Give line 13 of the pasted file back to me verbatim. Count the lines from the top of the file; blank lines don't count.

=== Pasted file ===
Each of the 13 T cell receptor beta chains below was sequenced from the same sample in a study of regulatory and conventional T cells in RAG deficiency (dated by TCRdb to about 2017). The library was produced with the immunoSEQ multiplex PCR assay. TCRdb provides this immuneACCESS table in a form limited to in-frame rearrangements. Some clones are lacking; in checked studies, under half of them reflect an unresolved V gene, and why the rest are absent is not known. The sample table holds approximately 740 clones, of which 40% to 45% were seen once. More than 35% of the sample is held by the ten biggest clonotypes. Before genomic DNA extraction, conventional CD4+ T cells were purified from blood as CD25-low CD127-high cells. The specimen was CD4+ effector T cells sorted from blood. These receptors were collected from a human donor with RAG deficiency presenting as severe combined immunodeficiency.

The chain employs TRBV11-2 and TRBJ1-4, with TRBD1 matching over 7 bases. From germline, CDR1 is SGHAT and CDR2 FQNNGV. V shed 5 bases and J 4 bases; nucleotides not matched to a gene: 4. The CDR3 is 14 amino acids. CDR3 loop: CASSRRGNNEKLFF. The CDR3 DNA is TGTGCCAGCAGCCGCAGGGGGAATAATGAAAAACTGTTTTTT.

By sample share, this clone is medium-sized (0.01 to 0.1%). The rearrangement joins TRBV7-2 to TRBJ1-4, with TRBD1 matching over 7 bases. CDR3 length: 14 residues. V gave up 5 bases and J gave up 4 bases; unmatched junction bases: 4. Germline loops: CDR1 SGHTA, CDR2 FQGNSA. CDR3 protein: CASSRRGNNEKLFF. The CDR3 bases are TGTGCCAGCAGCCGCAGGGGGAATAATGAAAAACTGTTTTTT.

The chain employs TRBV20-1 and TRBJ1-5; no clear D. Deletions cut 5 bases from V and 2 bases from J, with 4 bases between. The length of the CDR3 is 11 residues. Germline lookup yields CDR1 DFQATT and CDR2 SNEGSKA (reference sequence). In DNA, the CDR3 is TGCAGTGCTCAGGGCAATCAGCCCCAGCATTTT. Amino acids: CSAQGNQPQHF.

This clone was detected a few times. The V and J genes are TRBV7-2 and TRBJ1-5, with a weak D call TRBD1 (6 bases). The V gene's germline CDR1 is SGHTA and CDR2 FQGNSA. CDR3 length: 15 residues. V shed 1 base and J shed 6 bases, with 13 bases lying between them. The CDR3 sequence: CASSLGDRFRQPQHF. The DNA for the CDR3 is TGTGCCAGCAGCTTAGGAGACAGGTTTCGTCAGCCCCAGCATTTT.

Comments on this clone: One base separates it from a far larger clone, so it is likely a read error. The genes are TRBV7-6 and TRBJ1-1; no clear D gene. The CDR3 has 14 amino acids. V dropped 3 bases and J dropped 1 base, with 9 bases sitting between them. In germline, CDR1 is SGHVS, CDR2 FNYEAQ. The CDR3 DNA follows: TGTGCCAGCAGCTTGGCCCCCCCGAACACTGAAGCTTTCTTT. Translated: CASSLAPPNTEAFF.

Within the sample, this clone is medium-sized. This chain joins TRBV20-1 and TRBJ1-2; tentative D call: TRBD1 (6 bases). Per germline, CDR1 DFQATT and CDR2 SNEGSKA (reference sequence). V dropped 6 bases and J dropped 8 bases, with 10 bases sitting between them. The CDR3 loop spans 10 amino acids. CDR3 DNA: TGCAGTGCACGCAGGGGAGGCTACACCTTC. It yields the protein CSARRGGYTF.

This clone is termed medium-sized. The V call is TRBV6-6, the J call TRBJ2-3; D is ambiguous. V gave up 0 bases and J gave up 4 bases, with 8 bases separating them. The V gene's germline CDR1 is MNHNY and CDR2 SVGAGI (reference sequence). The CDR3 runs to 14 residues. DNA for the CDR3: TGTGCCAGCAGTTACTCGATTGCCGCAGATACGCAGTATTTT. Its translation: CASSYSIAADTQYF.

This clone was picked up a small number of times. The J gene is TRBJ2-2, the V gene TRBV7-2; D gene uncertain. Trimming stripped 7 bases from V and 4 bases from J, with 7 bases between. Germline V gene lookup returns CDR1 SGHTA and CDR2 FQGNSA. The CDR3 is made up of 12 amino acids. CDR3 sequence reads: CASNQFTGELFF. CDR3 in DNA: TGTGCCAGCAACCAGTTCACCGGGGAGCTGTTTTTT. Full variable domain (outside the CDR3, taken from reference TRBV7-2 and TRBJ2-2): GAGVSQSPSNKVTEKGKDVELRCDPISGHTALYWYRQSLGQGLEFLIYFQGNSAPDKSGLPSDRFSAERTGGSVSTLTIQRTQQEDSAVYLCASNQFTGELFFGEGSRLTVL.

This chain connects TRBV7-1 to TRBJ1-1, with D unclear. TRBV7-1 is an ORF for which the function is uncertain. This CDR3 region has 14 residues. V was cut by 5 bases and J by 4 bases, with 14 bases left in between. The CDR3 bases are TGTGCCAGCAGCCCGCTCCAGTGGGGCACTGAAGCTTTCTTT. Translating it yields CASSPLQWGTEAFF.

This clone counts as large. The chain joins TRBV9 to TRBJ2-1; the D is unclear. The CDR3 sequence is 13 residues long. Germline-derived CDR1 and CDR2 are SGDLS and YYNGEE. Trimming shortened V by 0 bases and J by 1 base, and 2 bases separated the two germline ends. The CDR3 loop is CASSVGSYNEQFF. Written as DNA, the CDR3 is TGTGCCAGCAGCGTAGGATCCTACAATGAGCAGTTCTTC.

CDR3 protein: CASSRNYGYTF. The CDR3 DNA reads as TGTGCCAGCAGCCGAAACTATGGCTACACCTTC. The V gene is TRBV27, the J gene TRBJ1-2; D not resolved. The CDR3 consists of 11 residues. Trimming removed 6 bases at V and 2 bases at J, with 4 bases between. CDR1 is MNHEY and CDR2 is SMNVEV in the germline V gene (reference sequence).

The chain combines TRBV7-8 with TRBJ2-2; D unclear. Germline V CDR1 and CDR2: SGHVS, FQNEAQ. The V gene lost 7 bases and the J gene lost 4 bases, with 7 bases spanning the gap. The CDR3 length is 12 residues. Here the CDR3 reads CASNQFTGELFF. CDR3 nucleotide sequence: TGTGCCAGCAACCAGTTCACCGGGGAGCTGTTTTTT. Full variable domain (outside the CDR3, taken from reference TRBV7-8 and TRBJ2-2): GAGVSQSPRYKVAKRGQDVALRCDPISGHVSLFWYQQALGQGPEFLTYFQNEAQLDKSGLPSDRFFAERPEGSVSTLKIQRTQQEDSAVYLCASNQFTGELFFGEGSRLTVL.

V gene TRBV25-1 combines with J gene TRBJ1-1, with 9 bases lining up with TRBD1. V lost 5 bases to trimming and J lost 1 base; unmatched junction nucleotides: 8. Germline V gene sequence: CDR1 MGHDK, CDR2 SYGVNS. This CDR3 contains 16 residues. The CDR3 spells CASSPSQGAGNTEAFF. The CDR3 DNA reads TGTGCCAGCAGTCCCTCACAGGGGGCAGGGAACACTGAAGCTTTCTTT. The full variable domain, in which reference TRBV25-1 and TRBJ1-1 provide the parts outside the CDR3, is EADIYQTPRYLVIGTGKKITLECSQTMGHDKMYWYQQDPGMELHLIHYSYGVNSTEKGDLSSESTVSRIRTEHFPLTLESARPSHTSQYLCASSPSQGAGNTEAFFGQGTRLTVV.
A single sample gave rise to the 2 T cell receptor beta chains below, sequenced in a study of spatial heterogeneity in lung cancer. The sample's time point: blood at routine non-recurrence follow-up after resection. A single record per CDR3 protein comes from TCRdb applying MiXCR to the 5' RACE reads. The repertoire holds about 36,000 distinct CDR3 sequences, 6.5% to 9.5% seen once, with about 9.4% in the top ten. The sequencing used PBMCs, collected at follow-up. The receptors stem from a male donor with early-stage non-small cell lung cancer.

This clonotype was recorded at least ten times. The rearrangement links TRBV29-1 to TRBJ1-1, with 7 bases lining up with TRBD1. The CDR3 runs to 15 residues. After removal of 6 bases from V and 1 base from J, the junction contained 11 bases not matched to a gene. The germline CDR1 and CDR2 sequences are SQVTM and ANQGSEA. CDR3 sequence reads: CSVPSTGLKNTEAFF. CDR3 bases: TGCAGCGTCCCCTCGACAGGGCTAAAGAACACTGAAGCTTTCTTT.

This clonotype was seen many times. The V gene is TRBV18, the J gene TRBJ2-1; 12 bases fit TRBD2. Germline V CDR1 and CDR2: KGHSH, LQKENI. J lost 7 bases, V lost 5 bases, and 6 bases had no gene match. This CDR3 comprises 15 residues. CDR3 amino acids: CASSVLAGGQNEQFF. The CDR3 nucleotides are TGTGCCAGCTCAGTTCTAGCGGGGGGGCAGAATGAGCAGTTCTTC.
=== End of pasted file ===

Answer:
The chain combines TRBV7-8 with TRBJ2-2; D unclear. Germline V CDR1 and CDR2: SGHVS, FQNEAQ. The V gene lost 7 bases and the J gene lost 4 bases, with 7 bases spanning the gap. The CDR3 length is 12 residues. Here the CDR3 reads CASNQFTGELFF. CDR3 nucleotide sequence: TGTGCCAGCAACCAGTTCACCGGGGAGCTGTTTTTT. Full variable domain (outside the CDR3, taken from reference TRBV7-8 and TRBJ2-2): GAGVSQSPRYKVAKRGQDVALRCDPISGHVSLFWYQQALGQGPEFLTYFQNEAQLDKSGLPSDRFFAERPEGSVSTLKIQRTQQEDSAVYLCASNQFTGELFFGEGSRLTVL.